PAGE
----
S2-EP12: Debbie & Sam on the Coronavirus, Magical Thinking, and Aging
Debbie Weil and her husband, retired physician Sam Harrington, talk about the Coronavirus pandemic and how the evolving situation is impacting older Americans. They talk about how they are navigating uncertainty and unknowns differently; magical thinking about what lies ahead; and what it really means to be older (they are both 68) and to face the possibility of illness and death.
Debbie Weil interrupts regular programming to address the Coronavirus pandemic and how this evolving situation is impacting older Americans. She is joined by her husband Sam Harrington, a retired physician, and a recurring guest on the show. They talk about how they are navigating uncertainty and unknowns differently (Sam as a physician, Debbie as a non-physician but with a new hunger for charts and numbers); magical thinking about what lies ahead; and what it really means to be older (they are both 68) and to face the possibility of illness and death.
This episode was recorded on March 15, 2020 so the number of positive Coronavirus cases Debbie cites is already sadly out of date. The pandemic in the U.S. continues to worsen: one of their greatest concerns, shared by many others, is that the U.S. hospital system will not have enough ICU beds for those who need them. Older Americans are worrying that medical triage of the critically ill will begin, with the elderly being passed over in favor of younger and potentially stronger patients.
The conversation is not about specific guidelines or statistics related to COVID-19, available elsewhere. See Resources below. It is about the psychological aspect of the pandemic. Debbie and Sam talk about how aging and ageism are interwoven; the way social distancing might impact different age groups; and the lingering question of how best to navigate these uncertain and confusing times.
What they talk about:
- The “herd” of elephants in the room: anxiety over who will die, the importance of flattening the curve and the reality of social distancing over a long period of time
- How members of Debbie and Sam’s immediate family have been responding differently to the pandemic (the physicians vs. the non-physicians)
- How doctors deny their own mortality when they go to work in a public health crisis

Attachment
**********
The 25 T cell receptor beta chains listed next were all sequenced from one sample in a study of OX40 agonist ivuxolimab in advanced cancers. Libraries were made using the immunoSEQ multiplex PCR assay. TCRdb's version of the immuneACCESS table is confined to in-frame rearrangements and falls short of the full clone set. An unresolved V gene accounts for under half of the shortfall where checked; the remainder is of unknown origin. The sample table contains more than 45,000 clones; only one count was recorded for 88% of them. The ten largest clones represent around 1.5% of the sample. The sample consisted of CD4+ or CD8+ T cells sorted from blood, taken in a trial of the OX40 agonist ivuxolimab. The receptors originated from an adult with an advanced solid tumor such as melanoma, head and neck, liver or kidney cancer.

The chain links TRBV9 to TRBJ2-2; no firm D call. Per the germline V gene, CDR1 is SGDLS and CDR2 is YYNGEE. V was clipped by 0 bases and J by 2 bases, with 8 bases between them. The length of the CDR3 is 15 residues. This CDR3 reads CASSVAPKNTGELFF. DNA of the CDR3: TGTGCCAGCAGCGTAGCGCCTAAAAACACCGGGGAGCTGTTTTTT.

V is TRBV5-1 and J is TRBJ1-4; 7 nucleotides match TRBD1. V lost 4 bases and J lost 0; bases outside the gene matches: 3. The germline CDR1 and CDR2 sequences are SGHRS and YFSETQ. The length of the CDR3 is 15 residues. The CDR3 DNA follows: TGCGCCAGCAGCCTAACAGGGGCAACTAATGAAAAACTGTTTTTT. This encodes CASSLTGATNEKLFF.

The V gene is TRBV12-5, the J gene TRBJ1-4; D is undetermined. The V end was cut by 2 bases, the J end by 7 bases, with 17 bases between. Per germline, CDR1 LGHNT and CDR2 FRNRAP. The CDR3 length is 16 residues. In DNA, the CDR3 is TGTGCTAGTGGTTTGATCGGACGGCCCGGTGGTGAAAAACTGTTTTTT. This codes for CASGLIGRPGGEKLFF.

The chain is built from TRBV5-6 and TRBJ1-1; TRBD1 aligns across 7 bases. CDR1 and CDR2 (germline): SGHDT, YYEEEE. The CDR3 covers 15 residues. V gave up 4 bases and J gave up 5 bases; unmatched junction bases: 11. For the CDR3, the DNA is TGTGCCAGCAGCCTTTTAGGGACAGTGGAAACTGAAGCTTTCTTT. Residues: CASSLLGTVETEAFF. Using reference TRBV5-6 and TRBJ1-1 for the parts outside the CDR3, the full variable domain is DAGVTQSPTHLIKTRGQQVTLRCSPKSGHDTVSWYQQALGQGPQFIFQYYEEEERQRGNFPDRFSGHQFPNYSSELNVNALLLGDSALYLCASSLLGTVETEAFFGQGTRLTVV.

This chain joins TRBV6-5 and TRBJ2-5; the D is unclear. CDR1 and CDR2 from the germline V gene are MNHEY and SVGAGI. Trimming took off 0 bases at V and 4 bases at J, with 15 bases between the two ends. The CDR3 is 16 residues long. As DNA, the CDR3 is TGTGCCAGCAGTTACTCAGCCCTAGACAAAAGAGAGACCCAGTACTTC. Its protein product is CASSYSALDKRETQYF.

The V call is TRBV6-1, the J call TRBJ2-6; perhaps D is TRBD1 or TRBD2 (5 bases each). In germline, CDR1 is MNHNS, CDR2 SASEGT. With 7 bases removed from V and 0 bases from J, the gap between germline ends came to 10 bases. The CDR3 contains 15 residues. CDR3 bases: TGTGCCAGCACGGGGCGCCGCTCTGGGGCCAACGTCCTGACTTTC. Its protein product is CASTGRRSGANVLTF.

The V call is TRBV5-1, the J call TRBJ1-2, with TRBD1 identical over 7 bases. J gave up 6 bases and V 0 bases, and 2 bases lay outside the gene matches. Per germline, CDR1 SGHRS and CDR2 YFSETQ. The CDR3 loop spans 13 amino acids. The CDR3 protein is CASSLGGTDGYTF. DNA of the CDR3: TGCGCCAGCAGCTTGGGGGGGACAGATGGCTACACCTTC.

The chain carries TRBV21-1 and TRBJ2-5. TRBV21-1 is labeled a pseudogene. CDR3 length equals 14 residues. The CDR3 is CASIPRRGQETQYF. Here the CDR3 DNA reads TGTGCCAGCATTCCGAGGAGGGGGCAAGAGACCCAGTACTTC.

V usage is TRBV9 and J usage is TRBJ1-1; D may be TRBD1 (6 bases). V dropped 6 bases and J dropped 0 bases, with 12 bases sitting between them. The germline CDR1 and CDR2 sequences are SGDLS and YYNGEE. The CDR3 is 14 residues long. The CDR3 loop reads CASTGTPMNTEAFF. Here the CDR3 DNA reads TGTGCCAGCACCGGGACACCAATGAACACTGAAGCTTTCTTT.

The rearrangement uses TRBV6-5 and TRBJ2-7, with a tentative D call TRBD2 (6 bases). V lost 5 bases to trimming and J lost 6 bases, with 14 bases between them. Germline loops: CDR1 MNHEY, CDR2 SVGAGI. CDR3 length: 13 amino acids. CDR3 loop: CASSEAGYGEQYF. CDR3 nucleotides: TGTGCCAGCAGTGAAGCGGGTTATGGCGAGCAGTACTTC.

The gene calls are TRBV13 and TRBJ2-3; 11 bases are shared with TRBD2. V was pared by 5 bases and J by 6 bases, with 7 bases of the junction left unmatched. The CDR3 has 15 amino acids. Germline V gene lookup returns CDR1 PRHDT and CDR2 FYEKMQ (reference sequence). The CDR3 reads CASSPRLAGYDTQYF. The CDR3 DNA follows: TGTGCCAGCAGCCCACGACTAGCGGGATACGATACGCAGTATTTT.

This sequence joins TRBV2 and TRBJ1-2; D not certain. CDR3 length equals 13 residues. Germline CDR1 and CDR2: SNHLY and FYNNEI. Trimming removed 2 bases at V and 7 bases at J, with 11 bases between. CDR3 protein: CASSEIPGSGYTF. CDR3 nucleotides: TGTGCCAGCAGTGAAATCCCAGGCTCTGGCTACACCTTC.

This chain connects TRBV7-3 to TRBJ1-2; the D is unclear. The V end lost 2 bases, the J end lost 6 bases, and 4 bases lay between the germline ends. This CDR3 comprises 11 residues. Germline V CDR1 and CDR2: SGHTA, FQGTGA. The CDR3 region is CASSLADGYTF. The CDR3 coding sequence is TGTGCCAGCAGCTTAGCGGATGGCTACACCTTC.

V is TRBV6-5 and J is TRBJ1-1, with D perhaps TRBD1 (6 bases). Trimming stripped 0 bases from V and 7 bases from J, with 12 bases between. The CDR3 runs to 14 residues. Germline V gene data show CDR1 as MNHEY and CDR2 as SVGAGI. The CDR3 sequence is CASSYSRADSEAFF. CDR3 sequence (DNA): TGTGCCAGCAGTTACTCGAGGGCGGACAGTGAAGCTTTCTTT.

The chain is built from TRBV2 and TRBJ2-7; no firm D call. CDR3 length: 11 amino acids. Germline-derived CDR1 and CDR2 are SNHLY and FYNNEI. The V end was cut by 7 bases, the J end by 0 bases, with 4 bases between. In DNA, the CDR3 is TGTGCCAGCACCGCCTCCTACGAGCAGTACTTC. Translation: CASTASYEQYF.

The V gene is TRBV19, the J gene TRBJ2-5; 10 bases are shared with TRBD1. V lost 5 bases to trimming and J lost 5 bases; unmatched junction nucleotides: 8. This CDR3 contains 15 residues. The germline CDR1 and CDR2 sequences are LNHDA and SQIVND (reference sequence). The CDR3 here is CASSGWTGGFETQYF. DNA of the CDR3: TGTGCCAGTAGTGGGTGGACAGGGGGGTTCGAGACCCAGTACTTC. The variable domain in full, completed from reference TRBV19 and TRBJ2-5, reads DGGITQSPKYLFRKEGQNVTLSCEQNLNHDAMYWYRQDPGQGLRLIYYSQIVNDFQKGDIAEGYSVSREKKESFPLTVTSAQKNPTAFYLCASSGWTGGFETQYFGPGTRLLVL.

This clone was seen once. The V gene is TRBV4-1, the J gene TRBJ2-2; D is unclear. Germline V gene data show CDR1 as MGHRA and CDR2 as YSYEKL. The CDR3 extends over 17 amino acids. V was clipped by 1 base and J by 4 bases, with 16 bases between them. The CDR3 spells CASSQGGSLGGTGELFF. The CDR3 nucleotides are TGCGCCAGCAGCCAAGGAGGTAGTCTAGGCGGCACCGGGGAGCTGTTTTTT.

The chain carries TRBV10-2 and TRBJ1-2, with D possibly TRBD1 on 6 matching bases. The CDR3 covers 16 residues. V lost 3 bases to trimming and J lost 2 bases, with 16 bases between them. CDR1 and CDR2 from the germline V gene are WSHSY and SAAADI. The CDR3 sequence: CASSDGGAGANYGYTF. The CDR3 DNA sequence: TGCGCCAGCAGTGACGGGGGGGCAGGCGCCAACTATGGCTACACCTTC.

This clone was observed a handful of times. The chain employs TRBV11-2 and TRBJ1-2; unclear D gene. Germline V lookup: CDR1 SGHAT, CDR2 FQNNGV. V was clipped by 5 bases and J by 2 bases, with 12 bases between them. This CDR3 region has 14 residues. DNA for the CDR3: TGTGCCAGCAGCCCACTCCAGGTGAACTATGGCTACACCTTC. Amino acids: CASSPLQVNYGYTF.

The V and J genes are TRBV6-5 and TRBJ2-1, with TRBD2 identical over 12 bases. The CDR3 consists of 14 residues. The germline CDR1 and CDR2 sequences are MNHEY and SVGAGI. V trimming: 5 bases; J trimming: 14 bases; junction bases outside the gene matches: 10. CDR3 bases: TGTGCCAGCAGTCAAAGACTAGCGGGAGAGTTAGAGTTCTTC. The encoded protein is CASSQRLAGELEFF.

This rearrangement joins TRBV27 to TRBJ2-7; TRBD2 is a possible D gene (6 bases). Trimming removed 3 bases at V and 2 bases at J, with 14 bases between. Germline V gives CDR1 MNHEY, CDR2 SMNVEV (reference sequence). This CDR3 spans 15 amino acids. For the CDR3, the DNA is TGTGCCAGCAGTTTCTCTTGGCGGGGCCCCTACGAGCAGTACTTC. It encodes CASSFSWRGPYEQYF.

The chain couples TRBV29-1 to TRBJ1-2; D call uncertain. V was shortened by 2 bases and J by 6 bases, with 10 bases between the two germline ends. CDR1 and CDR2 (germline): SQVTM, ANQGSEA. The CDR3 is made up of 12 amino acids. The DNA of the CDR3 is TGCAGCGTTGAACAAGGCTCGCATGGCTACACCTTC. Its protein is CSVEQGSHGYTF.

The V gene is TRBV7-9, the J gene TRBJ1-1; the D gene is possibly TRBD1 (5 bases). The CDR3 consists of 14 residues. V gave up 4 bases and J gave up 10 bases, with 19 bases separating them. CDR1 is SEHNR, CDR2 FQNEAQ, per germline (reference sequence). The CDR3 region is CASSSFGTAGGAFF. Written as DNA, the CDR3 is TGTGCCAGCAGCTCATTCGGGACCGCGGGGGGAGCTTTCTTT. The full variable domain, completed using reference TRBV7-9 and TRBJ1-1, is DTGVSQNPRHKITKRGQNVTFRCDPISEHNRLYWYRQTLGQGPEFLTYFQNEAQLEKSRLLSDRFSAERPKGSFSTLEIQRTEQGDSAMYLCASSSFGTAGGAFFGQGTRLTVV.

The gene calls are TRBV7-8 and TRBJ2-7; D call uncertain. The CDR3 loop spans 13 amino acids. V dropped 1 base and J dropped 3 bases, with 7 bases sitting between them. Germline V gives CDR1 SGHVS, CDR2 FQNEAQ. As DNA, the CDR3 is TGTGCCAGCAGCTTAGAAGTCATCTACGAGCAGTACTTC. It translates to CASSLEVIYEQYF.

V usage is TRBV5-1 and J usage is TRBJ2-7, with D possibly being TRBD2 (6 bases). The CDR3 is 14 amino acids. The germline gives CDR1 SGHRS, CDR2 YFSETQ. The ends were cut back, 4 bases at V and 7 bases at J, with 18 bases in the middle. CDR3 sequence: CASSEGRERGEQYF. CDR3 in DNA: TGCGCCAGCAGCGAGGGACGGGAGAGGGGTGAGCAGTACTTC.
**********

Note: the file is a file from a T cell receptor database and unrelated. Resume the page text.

- Being old – or at least older – during the Coronavirus pandemic and how that feels
- Magical Thinking: nonsensical, perhaps, but a way to manage uncertainty and unknowns
- What Debbie and Sam’s biggest fears are
- Why the U.S. is not set up for “slow motion” uncertainty
At a time of crisis, it felt important to share a conversation between an older – yet young at heart and mind – couple. As Debbie says, there’s a lot of meaning in the words: we are all in this together. She sees a ray of hope in that phrase. Whatever we can do to comfort, to inform or even to entertain each other is useful. Podcasts are having a moment – to do just that. Which is why Debbie decided to go ahead with this episode even though it is not definitive, nor does it address everything.
Mentioned in this episode or useful resources:
- Coronavirus tracked: figures and charts continuously updated by the Financial Times. Prepared by data visualization journalist John Burn-Murdoch and based on data pulled from Johns Hopkins, WHO and the CDC.
- Coronavirus: Why You Must Act Now by Tomas Pueyo on Medium.
- Coronavirus: The Hammer and the Dance by Tomas Pueyo on Medium
- CDC’s Coronavirus and COVID-19 resource page
- WHO on Coronavirus / COVID-19
- Johns Hopkins Coronavirus Resource Center
- STATnews coverage of the Coronavirus
- How Epidemiologists Understand the Novel Coronavirus (The New Yorker, March 15, 2020)
- Johns Hopkins COVID-19 newsletter Subscribe free.
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- Host: Debbie Weil
- Producer: Far Out Media
- Music: Lakeside Path By Duck Lake
Connect with us:
- Email: [email protected]
- Twitter: @debbieweil
- Insta: @debbieweil
- Debbie and Sam's blog: Gap Year After Sixty
Thanks to our media partners
Encore.org, our newest media partner, is an ideas and innovation hub tapping the talent of those 50+ as a force for good. Founder and CEO Marc Freedman is an award-winning social entrepreneur and author, most recently, of How to Live Forever: The Enduring Power of Connecting the Generations. Looking for a great gap-year transition program? Check out Encore Fellowships, which match skilled, seasoned professionals with social-sector organizations in high-impact, paid assignments.
Modern Elder Academy is a program dedicated to navigating mid-life transitions. MEA, based in Baja California, Mexico, provides the place and the tools to start reframing your lifetime of experience. Grow whole, not old. Founder Chip Conley is a New York Times bestselling author, award-winning hospitality entrepreneur and a rock star of the mid-life transition movement. His newest book is Wisdom @ Work: the Making of a Modern Elder.
Next For Me is an important new resource for the 50+ crowd focused on rewriting life. Taking a gap year or timeout may be the best way to figure out "what's next" when you're in this stage of life. Founder Jeff Tidwell explains, Next For Me "connects and inspires our generation to evolve our post-50 lives through new work, a new purpose, or a new social contribution."